How to Detox from Social Media and Why

I am two weeks social media free!
Where is my chip? Where is the support group and free cookie? Wait-this isn’t a meeting for Social Media Addicts Anonymous? Oh. Oh well! I am relieved to make it this far. I am three weeks without Instagram and Snapchat. I am two weeks without Facebook. My detox started as a solution to anxiety, which spiked the week before my first exam in my masters program. The stress of an upcoming test had me subconsciously checking Facebook more obsessively than usual.

I signed out of my accounts. I deleted the applications. I vowed to spend my time focusing on school or engaging in something real. Things like studying, reading, socializing in person, etc. Last week I aced my midterms. I have read, from start to finish, 2 books. I responded to every text message from friends, family and strangers. I made my bed everyday. I stayed committed to my fitness regimen. I reply to e-mails. I take 5 minutes to meditate every day. I mailed two packages that were supposed to be sent during Christmas. I am discovering that I have plenty of time for those things I thought I was too busy for.

I confess that I still have inklings to type ‘’. But I don’t miss anything about it. I thought I would miss seeing updates from my close friends and family who live out of state. But instead, when my friend is telling me about her weekend, I tell her to send me pictures. It’s ten times more gratifying this way.

I thought Facebook was a source for inspirational articles. Between my kindle and theory textbooks, I am in no short supply of inspiration these days. I am less vulnerable to fake news. I stay up to date by reading the Associated Press and I form my own opinion. I’m no longer irked by my high school cohort who have yet to leave town. Nor am I bombarded with advertisements that convince me I need more to be happy.

One concern about the overuse of online social media is that it reduces the quality of in person socializing. Think of the times you go to a friends apartment before a night out, and look around and see eyes glued to cell phones. I call that low quality socializing. Researchers are finding that multitasking with social media is a risk factor for social anxiety and depression  (Beck,Stephenson J. 2017). Flipping between Twitter and Facebook then watching a video on Youtube may be putting you at risk too.

I don’t see a reason to go back. I am enjoying my detox and eager to see how far it takes me.

Here is a quick guide to detoxing from Social Media:

Step 1: On Facebook, go to Settings -> security -> deactivate.
Note: if you link your Spotify account to FB, you will have to log back in. My work-around is to log off immediately, delete the bookmark, and with super human strength avoid typing the website URL.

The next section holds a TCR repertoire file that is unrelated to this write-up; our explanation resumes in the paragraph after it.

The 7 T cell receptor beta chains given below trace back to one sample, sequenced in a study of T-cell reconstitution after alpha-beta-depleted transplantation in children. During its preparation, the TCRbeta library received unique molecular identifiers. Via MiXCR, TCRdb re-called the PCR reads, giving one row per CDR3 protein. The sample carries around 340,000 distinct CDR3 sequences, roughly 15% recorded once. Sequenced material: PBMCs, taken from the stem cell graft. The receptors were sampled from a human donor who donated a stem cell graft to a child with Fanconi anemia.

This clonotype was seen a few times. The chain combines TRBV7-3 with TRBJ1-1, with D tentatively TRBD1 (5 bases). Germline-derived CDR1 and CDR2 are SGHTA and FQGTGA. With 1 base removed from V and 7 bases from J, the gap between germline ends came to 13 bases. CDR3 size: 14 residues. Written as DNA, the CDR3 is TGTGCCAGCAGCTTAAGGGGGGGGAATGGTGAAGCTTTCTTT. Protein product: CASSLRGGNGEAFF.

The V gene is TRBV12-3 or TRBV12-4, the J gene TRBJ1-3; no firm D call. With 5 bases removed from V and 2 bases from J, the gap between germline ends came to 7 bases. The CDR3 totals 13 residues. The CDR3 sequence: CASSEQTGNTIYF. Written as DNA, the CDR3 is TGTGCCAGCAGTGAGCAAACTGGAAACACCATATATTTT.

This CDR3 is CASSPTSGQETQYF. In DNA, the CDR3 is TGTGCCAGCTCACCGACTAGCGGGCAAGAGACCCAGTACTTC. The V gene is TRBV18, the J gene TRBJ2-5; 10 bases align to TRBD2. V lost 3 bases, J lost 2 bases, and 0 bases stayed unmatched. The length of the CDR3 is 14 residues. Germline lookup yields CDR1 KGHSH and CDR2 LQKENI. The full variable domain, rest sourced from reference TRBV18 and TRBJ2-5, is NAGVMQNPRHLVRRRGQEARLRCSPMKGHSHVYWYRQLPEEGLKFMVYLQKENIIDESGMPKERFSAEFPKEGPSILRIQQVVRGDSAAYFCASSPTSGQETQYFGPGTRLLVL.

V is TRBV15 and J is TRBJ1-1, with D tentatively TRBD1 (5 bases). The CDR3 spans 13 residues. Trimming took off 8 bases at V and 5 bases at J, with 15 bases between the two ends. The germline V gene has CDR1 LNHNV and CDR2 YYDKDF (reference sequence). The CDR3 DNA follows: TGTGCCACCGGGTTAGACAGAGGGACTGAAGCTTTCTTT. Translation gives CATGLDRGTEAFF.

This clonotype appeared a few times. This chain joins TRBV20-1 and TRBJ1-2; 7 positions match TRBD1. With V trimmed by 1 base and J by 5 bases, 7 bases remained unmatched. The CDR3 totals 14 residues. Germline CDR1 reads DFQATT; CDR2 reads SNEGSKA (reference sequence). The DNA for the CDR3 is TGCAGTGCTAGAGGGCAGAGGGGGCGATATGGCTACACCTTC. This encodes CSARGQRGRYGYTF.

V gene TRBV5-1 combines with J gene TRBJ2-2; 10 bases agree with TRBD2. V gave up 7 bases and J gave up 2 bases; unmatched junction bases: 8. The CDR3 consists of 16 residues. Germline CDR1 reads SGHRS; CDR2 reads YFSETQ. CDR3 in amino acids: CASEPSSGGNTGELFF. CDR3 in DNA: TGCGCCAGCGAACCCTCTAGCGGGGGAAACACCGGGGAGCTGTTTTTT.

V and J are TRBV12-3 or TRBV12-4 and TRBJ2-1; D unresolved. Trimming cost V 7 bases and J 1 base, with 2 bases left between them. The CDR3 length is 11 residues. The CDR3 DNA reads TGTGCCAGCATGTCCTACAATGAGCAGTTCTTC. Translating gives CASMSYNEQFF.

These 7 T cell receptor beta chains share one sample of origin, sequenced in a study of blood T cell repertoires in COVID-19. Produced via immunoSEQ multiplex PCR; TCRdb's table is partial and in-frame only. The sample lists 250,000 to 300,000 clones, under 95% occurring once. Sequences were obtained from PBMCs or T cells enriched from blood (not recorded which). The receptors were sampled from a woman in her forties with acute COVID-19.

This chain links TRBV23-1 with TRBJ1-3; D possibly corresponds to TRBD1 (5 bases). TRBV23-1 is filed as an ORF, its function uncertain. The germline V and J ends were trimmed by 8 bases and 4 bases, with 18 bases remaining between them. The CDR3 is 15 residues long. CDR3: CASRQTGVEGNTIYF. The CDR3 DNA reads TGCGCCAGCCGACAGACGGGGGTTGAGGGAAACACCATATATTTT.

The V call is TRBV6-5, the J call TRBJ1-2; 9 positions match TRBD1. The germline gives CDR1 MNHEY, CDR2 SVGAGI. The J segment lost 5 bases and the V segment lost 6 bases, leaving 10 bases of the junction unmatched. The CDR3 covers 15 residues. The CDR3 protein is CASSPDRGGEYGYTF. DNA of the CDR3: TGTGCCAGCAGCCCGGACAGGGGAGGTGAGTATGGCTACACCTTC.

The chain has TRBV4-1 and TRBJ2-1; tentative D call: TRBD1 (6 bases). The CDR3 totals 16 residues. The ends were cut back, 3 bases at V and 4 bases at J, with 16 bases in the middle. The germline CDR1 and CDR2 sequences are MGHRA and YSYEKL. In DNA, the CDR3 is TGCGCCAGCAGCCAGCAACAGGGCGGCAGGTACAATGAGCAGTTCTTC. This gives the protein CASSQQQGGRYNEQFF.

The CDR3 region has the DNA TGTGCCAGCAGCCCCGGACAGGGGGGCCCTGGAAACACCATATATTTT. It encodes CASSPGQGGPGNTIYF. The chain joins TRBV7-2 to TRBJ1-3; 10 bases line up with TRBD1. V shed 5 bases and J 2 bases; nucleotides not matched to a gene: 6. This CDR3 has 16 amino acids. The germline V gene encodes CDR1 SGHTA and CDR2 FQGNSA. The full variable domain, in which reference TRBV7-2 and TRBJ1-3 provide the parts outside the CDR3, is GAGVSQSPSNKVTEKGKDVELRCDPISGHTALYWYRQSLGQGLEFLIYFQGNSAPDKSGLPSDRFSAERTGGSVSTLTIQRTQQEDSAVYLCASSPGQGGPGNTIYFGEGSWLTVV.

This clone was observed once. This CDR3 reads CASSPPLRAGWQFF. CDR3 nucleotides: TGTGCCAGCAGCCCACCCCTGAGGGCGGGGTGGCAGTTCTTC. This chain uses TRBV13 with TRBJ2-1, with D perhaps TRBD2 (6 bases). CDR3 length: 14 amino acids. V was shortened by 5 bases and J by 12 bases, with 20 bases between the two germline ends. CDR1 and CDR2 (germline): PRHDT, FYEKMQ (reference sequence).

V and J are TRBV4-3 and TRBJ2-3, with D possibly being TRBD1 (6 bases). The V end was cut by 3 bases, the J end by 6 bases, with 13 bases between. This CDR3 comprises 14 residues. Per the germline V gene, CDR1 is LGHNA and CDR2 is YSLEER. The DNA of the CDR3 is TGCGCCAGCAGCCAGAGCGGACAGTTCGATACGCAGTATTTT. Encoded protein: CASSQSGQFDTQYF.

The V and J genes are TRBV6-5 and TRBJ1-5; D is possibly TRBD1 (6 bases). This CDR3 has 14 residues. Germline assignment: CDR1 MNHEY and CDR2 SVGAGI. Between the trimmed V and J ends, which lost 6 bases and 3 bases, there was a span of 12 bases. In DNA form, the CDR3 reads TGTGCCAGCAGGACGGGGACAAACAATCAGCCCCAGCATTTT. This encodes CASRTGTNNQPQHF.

Step 2: Delete instagram, snapchat, twitter or anything absorbing your free time.
This frees your time AND your phone space!

Step 3: Engage with others
Meet up with friends; in my case weekly study dates with one of my best friends. I planned a trip to see another best friend who lives out of state.
Meet up with family; I bought tickets to a basketball game for a double date with my brother. I’ve never been, and now that I am social media free, it seems that I have more time I guess!

Step 4: Engage with self
Write, read, exercise, cook, revisit old hobbies. This is my favorite part.

And never look back. Except to remind yourself how good it feels to be social media free.


Beck, S. J., Paskewitz, E. A., Anderson, W. A., Bourdeaux, R., & Currie-Mueller, J. (2017). The task and relational dimensions of online social support. Health Communication, 32(3), 347-355. doi:10.1080/10410236.2016.1138383


Flow Searching: A Concept in Mindfulness

Scrolling through the digital kindle store, I picked the book titled ‘The Happiness Hypothesis’. A book that links ancient philosophy with contemporary psychology. At the time, I wasn’t searching for the key to happiness. Or maybe I was. But any topic on well-being is an immediate interest of mine.

What stuck with me was the concept of ‘Flow’. Flow is when you are immersed in a skill. In other words, you are “in the zone”. A skillful activity could be a hobby, craft, art, or chores. Anything. When people ‘flow’, they are engaged.

It is no surprise that ‘flow’ is associated with happiness. Being engaged is synonymous to mindfulness. Now imagine being mindful while accomplishing something skillful. Mindflow, if you will- a dopamine explosion occurs. The mind craves these experiences.
Since learning about flow, I have been on a hunt for my dopamine trigger. When am I immersed in something skillful? This started my journey into flow searching (the new soul searching). I traced recent memories to think of a time which I felt happy and challenged. The first thing that came to mind was the same reason I started this blog.

It starts out how most blogs begin. I felt drained at my job. I dreaded going to work. I wondered if it was a phase, or time for a new job. But then, like the sun breaking through the clouds, I was enlightened. I stepped out of my patients room as I usually do. But this time, I felt refreshed. I felt content in my career choice. All I did was teach a young man about his new type 1 diabetes. I talked to him and his parents for an hour, answering their questions with precision. I was confident. I felt knowledgeable. In the end, my patient did too. I discovered my Flow before I had known what flow was. I was engaged again and reminded of my love for nursing.

That is why I am here. Patient teaching is my flow. I am flow searching through writing. Even just writing this article has my dopamine receptors tingling. My flow searching journey continues as I develop my blog further, connect with the community and teach others.